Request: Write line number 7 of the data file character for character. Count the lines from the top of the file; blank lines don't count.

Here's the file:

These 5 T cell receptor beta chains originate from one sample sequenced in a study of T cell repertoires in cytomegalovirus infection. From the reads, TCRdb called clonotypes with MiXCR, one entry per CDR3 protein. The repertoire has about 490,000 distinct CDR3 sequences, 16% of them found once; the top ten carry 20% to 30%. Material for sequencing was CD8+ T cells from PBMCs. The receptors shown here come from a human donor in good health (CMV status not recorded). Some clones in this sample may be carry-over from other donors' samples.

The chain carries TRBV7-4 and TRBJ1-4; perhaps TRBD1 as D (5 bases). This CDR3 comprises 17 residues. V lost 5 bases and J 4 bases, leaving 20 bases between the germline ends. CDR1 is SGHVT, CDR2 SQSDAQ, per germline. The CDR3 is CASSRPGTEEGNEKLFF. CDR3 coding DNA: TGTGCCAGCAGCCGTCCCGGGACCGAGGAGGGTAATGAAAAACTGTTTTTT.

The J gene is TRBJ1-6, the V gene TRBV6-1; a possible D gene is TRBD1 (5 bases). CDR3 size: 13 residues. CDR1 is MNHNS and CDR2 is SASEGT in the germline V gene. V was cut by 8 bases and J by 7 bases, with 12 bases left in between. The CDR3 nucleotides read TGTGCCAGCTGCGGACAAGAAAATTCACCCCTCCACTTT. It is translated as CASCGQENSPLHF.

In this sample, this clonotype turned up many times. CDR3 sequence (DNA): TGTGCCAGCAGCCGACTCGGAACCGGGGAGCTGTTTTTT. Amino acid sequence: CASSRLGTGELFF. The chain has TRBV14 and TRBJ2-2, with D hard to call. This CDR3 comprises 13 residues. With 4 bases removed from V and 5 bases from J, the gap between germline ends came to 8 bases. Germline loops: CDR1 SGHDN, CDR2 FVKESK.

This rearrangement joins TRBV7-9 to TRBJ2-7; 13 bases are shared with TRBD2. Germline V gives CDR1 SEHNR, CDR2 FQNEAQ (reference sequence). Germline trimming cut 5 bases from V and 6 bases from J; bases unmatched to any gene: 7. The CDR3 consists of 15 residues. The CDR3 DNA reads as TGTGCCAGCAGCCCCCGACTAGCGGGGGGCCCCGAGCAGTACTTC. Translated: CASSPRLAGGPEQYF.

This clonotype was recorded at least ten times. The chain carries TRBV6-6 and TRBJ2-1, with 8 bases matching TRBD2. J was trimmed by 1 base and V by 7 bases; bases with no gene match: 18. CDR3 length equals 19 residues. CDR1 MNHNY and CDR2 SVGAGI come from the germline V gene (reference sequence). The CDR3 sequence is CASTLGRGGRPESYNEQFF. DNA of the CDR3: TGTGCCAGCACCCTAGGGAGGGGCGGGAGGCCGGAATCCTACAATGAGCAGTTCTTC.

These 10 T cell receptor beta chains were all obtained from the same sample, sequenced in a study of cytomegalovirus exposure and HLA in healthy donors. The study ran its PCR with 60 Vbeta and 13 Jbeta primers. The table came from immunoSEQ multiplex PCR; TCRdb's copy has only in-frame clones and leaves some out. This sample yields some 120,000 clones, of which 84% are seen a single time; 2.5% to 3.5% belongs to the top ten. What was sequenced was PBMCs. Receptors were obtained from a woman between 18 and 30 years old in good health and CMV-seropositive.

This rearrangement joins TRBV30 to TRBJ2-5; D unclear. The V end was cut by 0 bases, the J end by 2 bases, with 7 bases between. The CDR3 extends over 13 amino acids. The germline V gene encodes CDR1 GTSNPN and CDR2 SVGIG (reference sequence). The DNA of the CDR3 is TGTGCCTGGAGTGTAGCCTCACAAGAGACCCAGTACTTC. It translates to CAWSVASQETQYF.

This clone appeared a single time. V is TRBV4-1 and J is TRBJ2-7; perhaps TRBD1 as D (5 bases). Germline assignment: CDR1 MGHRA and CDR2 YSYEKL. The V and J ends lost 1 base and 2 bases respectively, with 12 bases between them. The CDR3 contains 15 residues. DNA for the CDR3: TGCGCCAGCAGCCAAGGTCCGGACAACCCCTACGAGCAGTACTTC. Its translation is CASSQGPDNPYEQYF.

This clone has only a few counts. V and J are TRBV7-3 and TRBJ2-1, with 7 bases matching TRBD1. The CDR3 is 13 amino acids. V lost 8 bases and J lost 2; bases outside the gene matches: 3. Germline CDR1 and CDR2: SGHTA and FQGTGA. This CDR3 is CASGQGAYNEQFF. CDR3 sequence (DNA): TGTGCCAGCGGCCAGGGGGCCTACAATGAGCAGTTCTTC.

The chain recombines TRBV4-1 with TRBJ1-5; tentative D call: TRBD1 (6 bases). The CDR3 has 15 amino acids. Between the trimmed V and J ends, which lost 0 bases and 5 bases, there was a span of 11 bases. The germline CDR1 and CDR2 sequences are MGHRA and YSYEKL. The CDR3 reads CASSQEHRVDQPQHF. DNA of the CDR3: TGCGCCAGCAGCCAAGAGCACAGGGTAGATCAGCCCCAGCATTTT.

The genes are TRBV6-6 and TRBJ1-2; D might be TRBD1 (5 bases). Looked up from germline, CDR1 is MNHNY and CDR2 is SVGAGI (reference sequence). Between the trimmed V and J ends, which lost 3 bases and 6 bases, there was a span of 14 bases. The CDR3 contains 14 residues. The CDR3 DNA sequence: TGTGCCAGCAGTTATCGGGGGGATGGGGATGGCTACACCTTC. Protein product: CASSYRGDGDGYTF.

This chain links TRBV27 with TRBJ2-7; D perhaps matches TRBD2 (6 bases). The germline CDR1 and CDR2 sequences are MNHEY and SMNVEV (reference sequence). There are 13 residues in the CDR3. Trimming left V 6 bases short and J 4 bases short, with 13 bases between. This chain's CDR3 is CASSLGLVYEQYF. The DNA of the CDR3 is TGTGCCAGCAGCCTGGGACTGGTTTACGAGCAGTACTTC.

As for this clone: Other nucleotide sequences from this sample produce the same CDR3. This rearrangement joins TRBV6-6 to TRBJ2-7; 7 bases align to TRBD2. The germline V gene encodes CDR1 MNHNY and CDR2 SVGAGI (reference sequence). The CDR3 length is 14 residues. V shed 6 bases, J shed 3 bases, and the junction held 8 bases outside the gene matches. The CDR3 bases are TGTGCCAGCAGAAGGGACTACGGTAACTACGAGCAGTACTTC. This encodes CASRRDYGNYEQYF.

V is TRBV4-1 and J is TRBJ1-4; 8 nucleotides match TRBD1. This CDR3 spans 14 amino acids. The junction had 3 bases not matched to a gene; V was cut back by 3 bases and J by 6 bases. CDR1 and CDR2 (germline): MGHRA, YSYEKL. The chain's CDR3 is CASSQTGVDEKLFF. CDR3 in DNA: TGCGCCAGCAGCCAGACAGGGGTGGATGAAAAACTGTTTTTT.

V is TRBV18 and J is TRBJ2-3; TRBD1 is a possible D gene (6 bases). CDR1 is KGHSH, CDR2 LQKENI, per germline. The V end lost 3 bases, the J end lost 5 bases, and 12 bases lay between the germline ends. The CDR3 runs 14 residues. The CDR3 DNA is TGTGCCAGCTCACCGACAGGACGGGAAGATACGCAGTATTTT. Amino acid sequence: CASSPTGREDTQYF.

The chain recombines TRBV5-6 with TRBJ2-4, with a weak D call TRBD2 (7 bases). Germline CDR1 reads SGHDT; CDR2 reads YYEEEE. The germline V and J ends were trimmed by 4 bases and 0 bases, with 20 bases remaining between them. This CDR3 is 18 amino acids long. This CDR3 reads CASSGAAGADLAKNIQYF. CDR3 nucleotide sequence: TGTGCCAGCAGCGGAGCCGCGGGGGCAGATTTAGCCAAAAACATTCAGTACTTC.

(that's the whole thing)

These 10 T cell receptor beta chains were all obtained from the same sample, sequenced in a study of cytomegalovirus exposure and HLA in healthy donors. The study ran its PCR with 60 Vbeta and 13 Jbeta primers. The table came from immunoSEQ multiplex PCR; TCRdb's copy has only in-frame clones and leaves some out. This sample yields some 120,000 clones, of which 84% are seen a single time; 2.5% to 3.5% belongs to the top ten. What was sequenced was PBMCs. Receptors were obtained from a woman between 18 and 30 years old in good health and CMV-seropositive.